Sunday, 29 March 2009

Chameleon, Dublin

Recently I went to a friend's birthday dinner in The Chameleon in Temple Bar in Dublin. I approached the place with a sense of trepidation. I had been there twice before and found it thoroughly uninspired and overpriced. It was basically cashing in on "Hey look! We are cool and Indonesian!".

So I met my friends and we sat down and ordered. Rijstafel (#3) of course, with one added dish. My friend's wife is cœliac and she mentioned that to the waitress, which resulted in all dishes that carried gluten (which for instance is contained in normal soy sauce) being prepared separately and just as nicely for her. And what food!

I am not going to comment on every dish in the rijstafel, but I'll pick out a few highlights:

Chicken satay cooked on a wooden skewer and served with a peanut (katjan) sauce:

This was one of the starters. Now usually that is bland chicken covered with a more or less nice peanut sauce. Not so here: The chicken skewers were intricately seasoned and the satay sauce had a near pure peanut flavour that complimented the spicyness of the chicken nicely. Far and above the best chicken satay I have had in my life.

Tipperary slow cooked belly of pork in a ketjap manis star anise sauce:

This achieved the rare feat of having a dominant spice that managed to balance perfectly with the other ingredients and the pork flavour. The belly was so tender that it was nearly falling apart on its own accord, albeit a tiny bit too dry. Overall it can only be called stunning.

Crispy marinated squid rings served with a sweet chili dip:

Lovely, light and crispy with the sweet chili sauce forming a perfect complement.

Apart from the food what stood out was the incredible presentation and the excellent service. One of the persons serving us was clearly the chef, who was very pleased with our praise which we heaped quite lavishly, and said that he was glad that his work was paying off. My friends commented that they had only discovered the place after having visited Amsterdam and learning to eat Indonesian food there, and that not only had The Chameleon markedly improved in the last half year, they were giving the best Indonesian restaurant in Amsterdam a run for their money.

As far as I am concerned the only ethnic restaurant that they have left to beat in Dublin is Kinara on the coast road. That is one of the best possible eating-out experiences in Dublin - of which more later

Friday, 27 March 2009

Beef pot roast with rosemary, apricots and jalapeños

This recipe came out of a housemate and me meditating over a bottle of vinegar that I had gotten for christmas from another housemate. It was a white wine vinegar infused with apricots, rosemary and red chilies. So here goes:

You need about 1.2kg of stewing beef, I usually use round steak in Ireland. Find a big pot and inject some of the above mentioned vinegar into the meat. I have since ceased this practice, because I a) ran out of vinegar and b) found that marinating overnight yielded the same if not better results. Deseed 3 red (important that they are red) jalapeños and quarter them and put them into the pot. Also, add a 500g bag of dried apricots - do get the good californian ones, it makes a diference. Finally, add 2 or 3 solid sprigs of rosemary and 1l of plain dry chardonnay as well as a bit of white wine vinegar.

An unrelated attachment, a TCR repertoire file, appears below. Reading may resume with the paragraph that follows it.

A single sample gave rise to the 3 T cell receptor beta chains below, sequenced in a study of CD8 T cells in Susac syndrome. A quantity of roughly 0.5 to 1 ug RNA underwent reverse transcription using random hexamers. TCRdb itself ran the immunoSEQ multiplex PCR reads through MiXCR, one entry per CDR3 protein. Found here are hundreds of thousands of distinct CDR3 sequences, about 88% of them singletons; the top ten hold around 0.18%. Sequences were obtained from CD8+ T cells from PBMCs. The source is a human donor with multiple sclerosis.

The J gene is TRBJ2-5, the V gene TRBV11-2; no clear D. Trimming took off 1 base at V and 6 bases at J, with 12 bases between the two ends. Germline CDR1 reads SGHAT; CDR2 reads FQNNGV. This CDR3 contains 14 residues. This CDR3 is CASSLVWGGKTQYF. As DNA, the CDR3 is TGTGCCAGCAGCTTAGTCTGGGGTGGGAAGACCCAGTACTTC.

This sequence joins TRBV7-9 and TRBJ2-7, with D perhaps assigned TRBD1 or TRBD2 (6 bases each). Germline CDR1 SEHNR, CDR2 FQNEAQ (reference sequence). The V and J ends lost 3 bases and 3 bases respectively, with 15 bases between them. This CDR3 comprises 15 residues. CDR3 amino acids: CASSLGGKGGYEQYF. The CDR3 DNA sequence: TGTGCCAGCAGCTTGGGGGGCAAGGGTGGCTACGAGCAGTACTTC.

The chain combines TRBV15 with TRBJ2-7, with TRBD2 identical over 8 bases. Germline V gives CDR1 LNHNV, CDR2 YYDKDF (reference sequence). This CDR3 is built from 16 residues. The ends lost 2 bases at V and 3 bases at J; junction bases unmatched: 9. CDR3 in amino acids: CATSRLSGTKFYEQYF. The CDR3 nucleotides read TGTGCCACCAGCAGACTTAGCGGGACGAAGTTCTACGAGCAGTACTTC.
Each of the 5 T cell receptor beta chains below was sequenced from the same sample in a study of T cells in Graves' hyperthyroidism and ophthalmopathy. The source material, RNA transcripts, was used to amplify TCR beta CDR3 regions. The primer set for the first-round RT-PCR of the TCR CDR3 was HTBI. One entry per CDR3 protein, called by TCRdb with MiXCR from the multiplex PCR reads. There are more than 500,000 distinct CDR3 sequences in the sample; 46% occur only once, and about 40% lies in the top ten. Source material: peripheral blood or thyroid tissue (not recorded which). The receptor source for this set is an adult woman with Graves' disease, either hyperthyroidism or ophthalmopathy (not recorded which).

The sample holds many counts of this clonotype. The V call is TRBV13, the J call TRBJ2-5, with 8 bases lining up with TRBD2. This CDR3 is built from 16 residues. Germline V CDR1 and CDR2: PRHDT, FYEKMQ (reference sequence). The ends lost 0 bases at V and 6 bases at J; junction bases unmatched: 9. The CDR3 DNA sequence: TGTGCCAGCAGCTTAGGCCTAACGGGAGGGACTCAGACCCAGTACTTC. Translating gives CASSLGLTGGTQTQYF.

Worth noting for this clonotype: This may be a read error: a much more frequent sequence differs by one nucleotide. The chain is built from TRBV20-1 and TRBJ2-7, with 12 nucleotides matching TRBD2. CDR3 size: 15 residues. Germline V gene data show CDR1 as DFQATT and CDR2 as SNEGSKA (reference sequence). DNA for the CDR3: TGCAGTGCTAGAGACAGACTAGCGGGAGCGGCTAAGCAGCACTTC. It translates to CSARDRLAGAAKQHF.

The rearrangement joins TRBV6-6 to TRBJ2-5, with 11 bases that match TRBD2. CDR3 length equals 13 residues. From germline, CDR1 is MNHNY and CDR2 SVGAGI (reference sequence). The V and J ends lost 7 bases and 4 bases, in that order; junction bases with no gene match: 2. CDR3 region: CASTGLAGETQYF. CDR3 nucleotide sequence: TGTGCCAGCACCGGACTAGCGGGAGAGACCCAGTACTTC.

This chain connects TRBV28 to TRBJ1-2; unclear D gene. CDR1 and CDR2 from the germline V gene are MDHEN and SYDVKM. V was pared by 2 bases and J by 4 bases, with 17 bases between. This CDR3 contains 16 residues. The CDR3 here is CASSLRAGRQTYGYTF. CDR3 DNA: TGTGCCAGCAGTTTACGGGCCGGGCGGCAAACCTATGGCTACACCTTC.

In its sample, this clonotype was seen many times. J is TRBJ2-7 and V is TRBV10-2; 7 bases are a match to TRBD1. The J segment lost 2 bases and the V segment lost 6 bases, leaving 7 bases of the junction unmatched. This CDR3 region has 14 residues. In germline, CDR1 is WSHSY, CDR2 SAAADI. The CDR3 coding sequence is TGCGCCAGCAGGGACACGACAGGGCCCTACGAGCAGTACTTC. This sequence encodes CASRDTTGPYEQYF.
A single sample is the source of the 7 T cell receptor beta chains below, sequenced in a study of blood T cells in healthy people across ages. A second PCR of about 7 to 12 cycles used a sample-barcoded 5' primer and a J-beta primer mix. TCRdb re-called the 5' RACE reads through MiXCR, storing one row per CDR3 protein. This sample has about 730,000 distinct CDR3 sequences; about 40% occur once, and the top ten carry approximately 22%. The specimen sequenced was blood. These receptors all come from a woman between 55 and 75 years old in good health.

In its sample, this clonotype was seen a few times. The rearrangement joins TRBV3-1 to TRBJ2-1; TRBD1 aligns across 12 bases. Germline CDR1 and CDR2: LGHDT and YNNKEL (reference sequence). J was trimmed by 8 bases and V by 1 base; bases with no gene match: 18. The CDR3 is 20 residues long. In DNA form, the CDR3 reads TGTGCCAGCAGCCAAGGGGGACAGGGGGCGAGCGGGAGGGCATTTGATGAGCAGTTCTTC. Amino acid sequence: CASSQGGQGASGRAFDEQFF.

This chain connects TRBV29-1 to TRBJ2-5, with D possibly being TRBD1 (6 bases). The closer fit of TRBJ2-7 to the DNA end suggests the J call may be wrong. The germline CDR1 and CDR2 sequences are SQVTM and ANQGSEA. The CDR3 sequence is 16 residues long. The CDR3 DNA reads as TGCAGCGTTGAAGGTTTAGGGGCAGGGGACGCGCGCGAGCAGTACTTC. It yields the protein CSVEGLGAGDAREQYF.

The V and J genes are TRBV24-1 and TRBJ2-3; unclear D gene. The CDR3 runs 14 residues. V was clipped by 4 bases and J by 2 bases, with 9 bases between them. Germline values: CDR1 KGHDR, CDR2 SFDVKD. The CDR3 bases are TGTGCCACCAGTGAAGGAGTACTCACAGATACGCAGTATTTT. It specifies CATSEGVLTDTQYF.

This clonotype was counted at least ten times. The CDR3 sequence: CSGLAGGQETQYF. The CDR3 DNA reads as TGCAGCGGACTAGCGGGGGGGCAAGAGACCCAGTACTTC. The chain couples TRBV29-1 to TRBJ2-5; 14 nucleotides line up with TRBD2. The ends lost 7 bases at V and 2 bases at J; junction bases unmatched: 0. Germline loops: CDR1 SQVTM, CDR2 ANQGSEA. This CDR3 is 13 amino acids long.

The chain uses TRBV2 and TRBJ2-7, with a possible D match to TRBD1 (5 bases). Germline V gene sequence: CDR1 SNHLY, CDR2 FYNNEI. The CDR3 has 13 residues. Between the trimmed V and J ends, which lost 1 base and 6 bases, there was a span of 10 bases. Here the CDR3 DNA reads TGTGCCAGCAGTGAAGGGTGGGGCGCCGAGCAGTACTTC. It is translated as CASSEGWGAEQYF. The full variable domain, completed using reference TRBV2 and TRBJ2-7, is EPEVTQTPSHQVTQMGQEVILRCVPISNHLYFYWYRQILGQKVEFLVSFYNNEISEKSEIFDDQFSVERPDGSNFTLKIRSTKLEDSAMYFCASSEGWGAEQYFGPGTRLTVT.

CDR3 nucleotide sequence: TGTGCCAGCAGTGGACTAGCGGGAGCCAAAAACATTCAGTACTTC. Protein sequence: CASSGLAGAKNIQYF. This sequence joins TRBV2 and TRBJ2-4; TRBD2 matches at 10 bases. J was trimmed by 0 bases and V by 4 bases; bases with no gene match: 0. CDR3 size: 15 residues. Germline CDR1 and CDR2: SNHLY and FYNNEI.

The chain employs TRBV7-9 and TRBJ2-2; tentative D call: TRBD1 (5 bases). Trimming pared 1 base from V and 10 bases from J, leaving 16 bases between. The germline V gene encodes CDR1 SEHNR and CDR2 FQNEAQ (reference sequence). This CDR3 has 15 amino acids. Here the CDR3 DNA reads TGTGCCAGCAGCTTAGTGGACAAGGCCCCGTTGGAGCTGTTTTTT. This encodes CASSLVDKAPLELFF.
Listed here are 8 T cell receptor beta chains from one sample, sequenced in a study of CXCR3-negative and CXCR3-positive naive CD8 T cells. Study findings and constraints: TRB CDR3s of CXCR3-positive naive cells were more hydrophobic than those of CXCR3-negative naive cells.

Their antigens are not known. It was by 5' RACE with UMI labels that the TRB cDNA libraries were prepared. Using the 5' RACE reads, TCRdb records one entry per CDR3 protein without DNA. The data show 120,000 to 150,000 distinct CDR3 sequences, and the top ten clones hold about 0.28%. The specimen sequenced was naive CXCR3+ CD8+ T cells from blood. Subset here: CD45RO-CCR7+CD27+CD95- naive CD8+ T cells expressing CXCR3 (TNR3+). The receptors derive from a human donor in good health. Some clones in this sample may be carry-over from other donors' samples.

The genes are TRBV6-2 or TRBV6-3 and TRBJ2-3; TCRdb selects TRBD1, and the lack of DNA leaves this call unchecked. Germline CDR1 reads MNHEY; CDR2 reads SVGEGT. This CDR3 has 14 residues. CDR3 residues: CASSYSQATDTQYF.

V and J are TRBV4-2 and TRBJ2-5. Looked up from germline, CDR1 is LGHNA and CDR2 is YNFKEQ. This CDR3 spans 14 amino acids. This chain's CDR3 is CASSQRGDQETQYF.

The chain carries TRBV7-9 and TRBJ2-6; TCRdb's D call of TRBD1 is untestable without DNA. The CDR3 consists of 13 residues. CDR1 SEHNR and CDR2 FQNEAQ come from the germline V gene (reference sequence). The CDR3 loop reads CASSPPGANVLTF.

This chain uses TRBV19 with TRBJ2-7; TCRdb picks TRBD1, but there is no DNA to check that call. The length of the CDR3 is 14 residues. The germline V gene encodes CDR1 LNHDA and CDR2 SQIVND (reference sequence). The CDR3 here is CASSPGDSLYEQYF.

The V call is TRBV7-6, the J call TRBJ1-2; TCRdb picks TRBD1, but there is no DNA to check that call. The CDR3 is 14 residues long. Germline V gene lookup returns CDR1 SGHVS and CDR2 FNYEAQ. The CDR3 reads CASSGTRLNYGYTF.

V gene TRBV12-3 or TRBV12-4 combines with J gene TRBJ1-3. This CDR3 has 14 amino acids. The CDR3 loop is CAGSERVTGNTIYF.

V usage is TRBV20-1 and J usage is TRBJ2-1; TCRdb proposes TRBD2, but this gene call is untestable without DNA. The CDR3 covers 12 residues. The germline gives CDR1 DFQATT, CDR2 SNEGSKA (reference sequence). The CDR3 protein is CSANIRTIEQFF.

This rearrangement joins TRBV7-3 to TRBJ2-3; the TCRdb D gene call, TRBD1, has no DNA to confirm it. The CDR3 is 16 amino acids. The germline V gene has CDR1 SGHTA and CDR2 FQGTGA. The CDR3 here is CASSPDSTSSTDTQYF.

Marinate over night.

Next morning, take the meat out of the marinade, put the marinade aside by means of pouring it into a different pot and seal your roast all round in the pot. Pour your marinade back in and cook as a pot roast until it reaches the fall-apart stage. Remove the meat, add salt to taste and some cream, fish out the rosemary sprigs and needles.

Meanwhile ...

Put parboiled rice, salt and a bit of olive oil into a saucepan and roast the rice without stirring till the bottom layer is nice and brown. Add double the volume of the rice in water and let simmer.

Serve forth, the apricots are your vegetable side.

Wine with this should be a traditional fat Australian or similar chardonnay that has undergone lactic acid fermentation and has seen an oak barrel from the inside.

Saturday, 21 March 2009

Ard Bia and Nimmo's

This day we had an early dinner at Ard Bia and Nimmo's, Spanish Arch, Long Walk, Galway, Ireland ( We were lucky to be early; that was the only reason they could find us a table. This is a crowded restaurant, for good reasons, and booking is recommended. Outside, you can admire all the awards they've collected over the years.

The bread was the first indication of what was to come: three different kinds, all of them delicious but the cinnamon bread was astounding. We rapidly consumed it all. Bernhard had a starter, as usual, and choose the day's special, chili squid rings on salad. The leaves were crisp and tasty, herbs rather than lettuce, with lots of fennel, and the squid just the right level of hot.

The main course was another day's special, tuna with tabbouleh, for Bernhard and, since I had decided, based on the bread, that I could trust this place to have a good cook, polenta cake with smoked Gubeen cheese, creamy mushroom, spinach & tarragon sauce. The tuna was rare, as it should be, and the tabbouleh flavourful, just as it should be. My polenta cake was creamy, fluffy, and resting in a sauce that mixed justt he right amount of flavours: none of the one-flavour-too-many which is so common right now for reasons which escape me. The mushroom and spinach dominated, with the tarragon nicely understated (tarragon in food, like in your garden, tends to take over if not kept within bounds).

We were too full for dessert. This is a lamentable fate.